Hungary’s parliamentary elections were well-run but the electoral process was marred by the absence of a level playing field, the Organization for Security and Cooperation in Europe (OSCE) said on Monday.
Candidates were largely able to campaign freely but the tone of the campaign was negative, OSCE election and referendum monitor Kari Henriksen told a press conference assessing the ballot.
She said a lack of transparency and oversight over campaign finance favored the ruling alliance.
The absence of debates between the main contestants limited the ability of voters to make an informed decision, Henriksen said. She said the OSCE had also observed that women had been underrepresented among the candidates and in the campaign overall. In order for voters to be able to make an informed choice it is crucial that candidates get equal access to the media, she said.
Henriksen added, however, that the observation mission’s findings were mainly positive and that it had witnessed few violations of the rules.
Mark Pritchard, head of the OSCE Parliamentary Assembly’s delegation, said the election had been organized successfully but showed many shortcomings, with numerous prior recommendations made by the organization yet to be addressed.
He encouraged the incoming government to be more ambitious when it came to improving election laws.
Jillian Stark, head of the election observation mission deployed by OSCE’s Office for Democratic Institutions and Human Rights (ODIHR), said the election had been overshadowed by a blurring of the line between the ruling parties and the state.
She said the observers had heard a variety of opinions, adding that they had come to Hungary to observe the election, not to interfere with it.
Stark said the legal framework for holding a referendum on the same day as the election was “inadequate for a democratic process”, adding that voters had not received balanced information about the ballot.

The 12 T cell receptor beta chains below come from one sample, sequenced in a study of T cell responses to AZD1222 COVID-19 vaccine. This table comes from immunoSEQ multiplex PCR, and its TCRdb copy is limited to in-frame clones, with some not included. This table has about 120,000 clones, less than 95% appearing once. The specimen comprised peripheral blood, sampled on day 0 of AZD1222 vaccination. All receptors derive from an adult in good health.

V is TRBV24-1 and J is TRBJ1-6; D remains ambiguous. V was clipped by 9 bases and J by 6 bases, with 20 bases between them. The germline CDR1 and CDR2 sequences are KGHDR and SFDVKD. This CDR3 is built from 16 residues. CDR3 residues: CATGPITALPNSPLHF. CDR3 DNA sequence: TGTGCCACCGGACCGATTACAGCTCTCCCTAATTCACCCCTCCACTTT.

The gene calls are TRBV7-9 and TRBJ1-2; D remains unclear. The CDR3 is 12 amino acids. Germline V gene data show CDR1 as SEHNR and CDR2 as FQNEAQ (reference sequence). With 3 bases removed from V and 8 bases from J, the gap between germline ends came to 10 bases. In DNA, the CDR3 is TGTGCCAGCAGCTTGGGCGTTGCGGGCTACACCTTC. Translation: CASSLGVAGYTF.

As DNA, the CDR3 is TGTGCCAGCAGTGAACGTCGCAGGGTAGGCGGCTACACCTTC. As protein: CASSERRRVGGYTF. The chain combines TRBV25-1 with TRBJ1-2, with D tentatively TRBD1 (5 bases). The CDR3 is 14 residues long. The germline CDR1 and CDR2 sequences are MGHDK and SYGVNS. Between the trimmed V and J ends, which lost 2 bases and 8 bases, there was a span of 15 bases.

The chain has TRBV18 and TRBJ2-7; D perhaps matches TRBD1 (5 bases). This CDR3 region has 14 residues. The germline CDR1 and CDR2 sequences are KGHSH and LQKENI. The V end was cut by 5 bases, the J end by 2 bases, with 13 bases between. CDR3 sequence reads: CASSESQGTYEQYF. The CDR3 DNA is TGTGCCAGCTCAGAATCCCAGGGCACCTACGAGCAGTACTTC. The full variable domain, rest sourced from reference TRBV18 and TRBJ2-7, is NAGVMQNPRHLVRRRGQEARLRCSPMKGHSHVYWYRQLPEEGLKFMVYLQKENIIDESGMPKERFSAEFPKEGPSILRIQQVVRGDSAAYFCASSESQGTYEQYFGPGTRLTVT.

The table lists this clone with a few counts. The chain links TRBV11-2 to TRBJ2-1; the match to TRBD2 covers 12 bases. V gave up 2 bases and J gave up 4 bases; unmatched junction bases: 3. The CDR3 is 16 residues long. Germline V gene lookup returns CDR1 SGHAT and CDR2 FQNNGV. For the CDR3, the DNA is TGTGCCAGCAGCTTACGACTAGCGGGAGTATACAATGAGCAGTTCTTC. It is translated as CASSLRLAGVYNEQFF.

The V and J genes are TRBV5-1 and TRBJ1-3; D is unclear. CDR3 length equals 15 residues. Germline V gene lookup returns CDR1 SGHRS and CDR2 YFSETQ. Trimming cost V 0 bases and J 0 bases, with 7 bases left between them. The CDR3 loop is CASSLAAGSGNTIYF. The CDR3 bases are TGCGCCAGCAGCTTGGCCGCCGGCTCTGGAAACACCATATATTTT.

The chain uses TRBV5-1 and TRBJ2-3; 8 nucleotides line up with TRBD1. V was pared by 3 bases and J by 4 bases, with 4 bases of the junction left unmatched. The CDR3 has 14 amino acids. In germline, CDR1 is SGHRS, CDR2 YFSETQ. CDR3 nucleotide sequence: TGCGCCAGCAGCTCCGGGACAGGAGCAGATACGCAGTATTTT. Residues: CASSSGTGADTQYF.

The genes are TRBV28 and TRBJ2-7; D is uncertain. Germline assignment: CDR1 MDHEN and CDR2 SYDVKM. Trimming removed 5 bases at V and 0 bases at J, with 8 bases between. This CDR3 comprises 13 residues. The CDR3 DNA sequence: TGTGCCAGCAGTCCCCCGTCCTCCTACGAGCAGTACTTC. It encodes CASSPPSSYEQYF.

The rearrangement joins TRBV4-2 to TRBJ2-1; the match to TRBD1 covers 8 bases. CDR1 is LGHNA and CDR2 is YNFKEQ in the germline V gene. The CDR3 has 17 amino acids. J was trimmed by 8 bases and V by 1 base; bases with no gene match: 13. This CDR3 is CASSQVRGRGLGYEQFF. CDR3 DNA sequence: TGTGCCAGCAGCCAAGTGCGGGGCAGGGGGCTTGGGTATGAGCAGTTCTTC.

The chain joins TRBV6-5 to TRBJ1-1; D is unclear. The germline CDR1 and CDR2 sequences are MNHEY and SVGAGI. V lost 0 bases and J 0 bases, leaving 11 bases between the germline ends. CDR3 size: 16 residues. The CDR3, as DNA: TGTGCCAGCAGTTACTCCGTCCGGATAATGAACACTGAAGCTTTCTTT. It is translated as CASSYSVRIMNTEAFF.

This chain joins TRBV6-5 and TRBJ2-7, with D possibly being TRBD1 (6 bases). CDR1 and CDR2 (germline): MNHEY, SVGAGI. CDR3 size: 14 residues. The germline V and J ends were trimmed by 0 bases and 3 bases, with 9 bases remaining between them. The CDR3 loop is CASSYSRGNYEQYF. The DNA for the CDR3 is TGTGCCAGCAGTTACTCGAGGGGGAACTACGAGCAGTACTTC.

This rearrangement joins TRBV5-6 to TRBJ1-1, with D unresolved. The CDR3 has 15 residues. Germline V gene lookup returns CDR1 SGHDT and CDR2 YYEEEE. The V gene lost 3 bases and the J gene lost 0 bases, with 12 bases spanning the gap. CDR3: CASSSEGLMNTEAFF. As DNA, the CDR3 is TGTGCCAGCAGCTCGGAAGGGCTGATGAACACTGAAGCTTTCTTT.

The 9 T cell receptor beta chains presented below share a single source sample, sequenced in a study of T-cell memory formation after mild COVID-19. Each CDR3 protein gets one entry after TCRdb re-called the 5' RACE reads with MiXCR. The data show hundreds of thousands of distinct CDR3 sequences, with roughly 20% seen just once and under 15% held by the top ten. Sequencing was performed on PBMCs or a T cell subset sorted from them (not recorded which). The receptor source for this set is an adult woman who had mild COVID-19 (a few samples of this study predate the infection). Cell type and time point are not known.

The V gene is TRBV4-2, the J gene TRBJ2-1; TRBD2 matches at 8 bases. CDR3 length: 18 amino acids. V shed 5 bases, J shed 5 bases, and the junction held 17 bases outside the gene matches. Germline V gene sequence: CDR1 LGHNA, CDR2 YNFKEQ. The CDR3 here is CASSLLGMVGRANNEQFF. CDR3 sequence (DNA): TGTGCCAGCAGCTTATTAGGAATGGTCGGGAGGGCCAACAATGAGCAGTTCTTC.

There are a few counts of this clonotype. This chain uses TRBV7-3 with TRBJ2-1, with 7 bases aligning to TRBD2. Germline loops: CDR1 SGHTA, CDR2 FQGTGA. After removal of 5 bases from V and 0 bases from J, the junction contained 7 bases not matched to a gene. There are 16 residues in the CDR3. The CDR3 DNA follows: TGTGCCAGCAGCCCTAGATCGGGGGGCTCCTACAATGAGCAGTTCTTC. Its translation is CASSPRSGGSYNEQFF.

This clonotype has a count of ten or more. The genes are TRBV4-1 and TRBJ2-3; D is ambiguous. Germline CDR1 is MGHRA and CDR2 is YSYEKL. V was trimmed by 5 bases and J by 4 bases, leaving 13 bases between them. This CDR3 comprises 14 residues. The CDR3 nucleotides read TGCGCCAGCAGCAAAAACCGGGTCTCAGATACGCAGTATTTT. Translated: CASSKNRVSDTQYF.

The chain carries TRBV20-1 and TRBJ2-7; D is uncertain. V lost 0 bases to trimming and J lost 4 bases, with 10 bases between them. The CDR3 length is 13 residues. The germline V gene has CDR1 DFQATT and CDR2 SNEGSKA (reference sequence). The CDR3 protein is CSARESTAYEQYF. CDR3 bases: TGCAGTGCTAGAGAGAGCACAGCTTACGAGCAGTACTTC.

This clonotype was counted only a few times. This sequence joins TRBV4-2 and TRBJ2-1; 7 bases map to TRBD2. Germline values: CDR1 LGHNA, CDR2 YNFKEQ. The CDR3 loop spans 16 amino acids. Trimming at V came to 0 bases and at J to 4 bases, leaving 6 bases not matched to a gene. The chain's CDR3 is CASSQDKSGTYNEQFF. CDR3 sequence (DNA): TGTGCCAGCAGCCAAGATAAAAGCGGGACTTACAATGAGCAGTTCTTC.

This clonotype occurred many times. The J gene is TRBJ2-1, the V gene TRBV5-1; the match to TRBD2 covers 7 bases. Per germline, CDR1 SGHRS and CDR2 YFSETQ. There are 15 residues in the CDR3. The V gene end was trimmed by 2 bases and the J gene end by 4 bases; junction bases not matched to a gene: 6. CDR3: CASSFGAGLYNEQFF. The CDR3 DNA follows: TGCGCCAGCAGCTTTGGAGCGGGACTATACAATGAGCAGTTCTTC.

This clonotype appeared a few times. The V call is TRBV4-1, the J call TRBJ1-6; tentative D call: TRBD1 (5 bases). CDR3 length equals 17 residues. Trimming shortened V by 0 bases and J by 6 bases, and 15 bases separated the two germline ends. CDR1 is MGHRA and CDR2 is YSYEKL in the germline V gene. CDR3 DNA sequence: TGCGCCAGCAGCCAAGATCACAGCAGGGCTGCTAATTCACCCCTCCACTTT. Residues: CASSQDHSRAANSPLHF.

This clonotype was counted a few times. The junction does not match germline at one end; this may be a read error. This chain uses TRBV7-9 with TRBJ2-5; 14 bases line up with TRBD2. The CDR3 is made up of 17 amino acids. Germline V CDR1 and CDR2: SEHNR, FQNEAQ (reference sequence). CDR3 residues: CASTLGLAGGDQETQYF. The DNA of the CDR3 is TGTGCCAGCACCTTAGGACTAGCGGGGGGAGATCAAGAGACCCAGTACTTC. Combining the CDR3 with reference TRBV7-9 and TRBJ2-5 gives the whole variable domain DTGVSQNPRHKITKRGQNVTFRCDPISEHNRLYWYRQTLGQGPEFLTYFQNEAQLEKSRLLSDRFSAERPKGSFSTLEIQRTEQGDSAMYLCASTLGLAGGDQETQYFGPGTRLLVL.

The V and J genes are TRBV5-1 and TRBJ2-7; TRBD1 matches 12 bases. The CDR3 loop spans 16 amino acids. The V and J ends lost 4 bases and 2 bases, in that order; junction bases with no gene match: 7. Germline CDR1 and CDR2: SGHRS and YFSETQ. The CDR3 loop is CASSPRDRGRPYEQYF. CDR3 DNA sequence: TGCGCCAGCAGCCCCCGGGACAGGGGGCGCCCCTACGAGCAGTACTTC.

The high turnout, however, demonstrates the commitment of Hungarian voters, she said.
Stark also said it was “shocking” how polarised people’s views were on the Russia-Ukraine war.
Voting process was smooth, says intl observer
Voting in Hungary’s April 3 general election and referendum went smoothly and efficiently, Russell Nobile, a senior attorney at the American conservative think-tank Judicial Watch, said in Budapest on Tuesday.
Nobile told a press conference that Judicial Watch had found no problems with the voting process in general, and that voting in Hungary had been better organized than it often was in certain parts of the United States.
The representatives of the various political parties cooperated with each other at polling stations, he said, adding that voters had not had to wait long to cast their ballots.
Nobile said Judicial Watch’s observation mission had not extended to the policies, situation or media presence of the parties.
The think-tank applied the same methods in their mission as they do in the US, Nobile said, adding that Judicial Watch’s focus was on whether voters were able to cast their ballots and under which circumstances.
Judicial Watch does not concern itself with the outcome of the election, Nobile said. Its focus in the US is mainly on the protection of transparency and the rule of law, he added.
Polish analysts: Election complied with local, international norms
Hungary’s general election and referendum met all local and international norms and standards, according to a Polish analysis based on reports by international election monitors.
The election was available to all voters and was free and fair, as well as meeting privacy requirements, the report released on Monday said.
Election monitors expressed concern, however, about an attack on the ruling Fidesz party’s website and a text message campaign carried out by the opposition, the Ordo Iuris institute and its partner, the Collegium Intermarium, said.
Nothing took place on election day to violate fair and free voting, they added.
Also, in the year preceding election day, no changes were made to the election law which could have undermined the electoral system’s stability or the rule of law, the report said.
Featured photo illustration by Attila Balázs/MTI